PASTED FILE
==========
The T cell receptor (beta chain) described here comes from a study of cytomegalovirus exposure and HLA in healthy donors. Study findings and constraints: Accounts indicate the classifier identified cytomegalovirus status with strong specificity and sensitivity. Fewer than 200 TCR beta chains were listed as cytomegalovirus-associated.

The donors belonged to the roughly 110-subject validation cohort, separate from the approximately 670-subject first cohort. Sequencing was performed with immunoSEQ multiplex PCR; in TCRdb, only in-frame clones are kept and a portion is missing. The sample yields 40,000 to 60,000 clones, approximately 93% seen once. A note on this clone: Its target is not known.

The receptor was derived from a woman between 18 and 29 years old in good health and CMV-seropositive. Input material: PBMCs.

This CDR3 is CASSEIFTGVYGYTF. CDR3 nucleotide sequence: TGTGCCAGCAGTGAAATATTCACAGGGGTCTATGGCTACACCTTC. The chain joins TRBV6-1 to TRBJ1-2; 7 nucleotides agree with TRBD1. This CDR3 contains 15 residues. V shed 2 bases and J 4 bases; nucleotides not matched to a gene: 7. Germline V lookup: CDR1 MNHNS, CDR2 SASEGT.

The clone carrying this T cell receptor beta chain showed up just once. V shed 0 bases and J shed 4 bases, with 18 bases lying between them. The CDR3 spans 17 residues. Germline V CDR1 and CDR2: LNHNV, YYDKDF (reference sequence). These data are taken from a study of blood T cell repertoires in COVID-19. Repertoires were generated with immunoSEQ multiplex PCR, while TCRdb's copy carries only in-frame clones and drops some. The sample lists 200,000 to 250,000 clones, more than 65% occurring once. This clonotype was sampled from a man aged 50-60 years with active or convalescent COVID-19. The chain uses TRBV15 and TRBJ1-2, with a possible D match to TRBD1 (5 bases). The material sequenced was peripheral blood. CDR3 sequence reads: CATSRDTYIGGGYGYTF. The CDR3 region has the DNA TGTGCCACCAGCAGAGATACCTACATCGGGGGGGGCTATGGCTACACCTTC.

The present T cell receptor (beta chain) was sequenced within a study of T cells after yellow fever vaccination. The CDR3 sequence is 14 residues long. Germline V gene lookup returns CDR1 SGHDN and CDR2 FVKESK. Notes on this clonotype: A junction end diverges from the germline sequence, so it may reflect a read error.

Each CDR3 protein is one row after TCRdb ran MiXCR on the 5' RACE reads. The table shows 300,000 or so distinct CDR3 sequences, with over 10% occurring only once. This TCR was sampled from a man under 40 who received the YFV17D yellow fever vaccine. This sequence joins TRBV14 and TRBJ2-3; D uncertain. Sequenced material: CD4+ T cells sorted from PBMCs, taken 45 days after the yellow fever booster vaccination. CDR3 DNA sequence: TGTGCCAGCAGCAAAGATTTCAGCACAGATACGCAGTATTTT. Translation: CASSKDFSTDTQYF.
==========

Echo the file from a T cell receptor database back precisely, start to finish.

The T cell receptor (beta chain) described here comes from a study of cytomegalovirus exposure and HLA in healthy donors. Study findings and constraints: Accounts indicate the classifier identified cytomegalovirus status with strong specificity and sensitivity. Fewer than 200 TCR beta chains were listed as cytomegalovirus-associated.

The donors belonged to the roughly 110-subject validation cohort, separate from the approximately 670-subject first cohort. Sequencing was performed with immunoSEQ multiplex PCR; in TCRdb, only in-frame clones are kept and a portion is missing. The sample yields 40,000 to 60,000 clones, approximately 93% seen once. A note on this clone: Its target is not known.

The receptor was derived from a woman between 18 and 29 years old in good health and CMV-seropositive. Input material: PBMCs.

This CDR3 is CASSEIFTGVYGYTF. CDR3 nucleotide sequence: TGTGCCAGCAGTGAAATATTCACAGGGGTCTATGGCTACACCTTC. The chain joins TRBV6-1 to TRBJ1-2; 7 nucleotides agree with TRBD1. This CDR3 contains 15 residues. V shed 2 bases and J 4 bases; nucleotides not matched to a gene: 7. Germline V lookup: CDR1 MNHNS, CDR2 SASEGT.

The clone carrying this T cell receptor beta chain showed up just once. V shed 0 bases and J shed 4 bases, with 18 bases lying between them. The CDR3 spans 17 residues. Germline V CDR1 and CDR2: LNHNV, YYDKDF (reference sequence). These data are taken from a study of blood T cell repertoires in COVID-19. Repertoires were generated with immunoSEQ multiplex PCR, while TCRdb's copy carries only in-frame clones and drops some. The sample lists 200,000 to 250,000 clones, more than 65% occurring once. This clonotype was sampled from a man aged 50-60 years with active or convalescent COVID-19. The chain uses TRBV15 and TRBJ1-2, with a possible D match to TRBD1 (5 bases). The material sequenced was peripheral blood. CDR3 sequence reads: CATSRDTYIGGGYGYTF. The CDR3 region has the DNA TGTGCCACCAGCAGAGATACCTACATCGGGGGGGGCTATGGCTACACCTTC.

The present T cell receptor (beta chain) was sequenced within a study of T cells after yellow fever vaccination. The CDR3 sequence is 14 residues long. Germline V gene lookup returns CDR1 SGHDN and CDR2 FVKESK. Notes on this clonotype: A junction end diverges from the germline sequence, so it may reflect a read error.

Each CDR3 protein is one row after TCRdb ran MiXCR on the 5' RACE reads. The table shows 300,000 or so distinct CDR3 sequences, with over 10% occurring only once. This TCR was sampled from a man under 40 who received the YFV17D yellow fever vaccine. This sequence joins TRBV14 and TRBJ2-3; D uncertain. Sequenced material: CD4+ T cells sorted from PBMCs, taken 45 days after the yellow fever booster vaccination. CDR3 DNA sequence: TGTGCCAGCAGCAAAGATTTCAGCACAGATACGCAGTATTTT. Translation: CASSKDFSTDTQYF.